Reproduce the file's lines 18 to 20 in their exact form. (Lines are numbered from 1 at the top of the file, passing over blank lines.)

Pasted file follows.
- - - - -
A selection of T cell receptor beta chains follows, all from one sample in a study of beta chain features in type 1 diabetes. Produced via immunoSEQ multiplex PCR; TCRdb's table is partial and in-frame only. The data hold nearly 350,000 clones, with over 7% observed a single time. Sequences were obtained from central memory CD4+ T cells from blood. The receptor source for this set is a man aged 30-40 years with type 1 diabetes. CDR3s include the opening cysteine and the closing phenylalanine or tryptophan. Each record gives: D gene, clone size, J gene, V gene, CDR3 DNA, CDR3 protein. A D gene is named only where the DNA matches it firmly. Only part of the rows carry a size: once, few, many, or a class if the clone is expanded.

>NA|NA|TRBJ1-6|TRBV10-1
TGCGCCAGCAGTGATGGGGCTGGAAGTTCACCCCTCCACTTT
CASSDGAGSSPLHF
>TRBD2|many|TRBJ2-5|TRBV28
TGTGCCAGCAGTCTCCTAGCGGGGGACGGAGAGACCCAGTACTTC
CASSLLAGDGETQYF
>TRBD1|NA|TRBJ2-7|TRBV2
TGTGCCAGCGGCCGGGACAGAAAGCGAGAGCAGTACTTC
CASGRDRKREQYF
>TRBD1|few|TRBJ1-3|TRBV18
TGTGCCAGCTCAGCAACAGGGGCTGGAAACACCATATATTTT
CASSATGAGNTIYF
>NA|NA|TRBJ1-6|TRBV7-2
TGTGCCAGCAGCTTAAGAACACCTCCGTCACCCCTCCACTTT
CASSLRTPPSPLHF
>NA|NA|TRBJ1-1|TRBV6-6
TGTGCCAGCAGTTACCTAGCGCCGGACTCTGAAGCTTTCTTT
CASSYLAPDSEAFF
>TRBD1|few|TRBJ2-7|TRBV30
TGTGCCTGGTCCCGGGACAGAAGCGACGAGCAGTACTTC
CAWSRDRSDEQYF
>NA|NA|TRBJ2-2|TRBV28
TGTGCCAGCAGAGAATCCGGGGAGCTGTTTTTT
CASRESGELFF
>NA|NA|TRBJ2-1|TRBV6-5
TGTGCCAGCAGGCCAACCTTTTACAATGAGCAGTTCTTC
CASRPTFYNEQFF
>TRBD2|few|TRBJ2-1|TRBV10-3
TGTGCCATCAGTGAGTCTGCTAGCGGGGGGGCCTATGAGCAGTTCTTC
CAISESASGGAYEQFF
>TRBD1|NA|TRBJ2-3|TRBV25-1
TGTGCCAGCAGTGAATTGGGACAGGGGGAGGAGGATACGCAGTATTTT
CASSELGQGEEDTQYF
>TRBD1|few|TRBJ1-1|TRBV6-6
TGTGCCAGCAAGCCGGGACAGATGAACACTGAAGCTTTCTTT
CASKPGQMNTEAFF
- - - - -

TGTGCCAGCAGTTACCTAGCGCCGGACTCTGAAGCTTTCTTT
CASSYLAPDSEAFF
>TRBD1|few|TRBJ2-7|TRBV30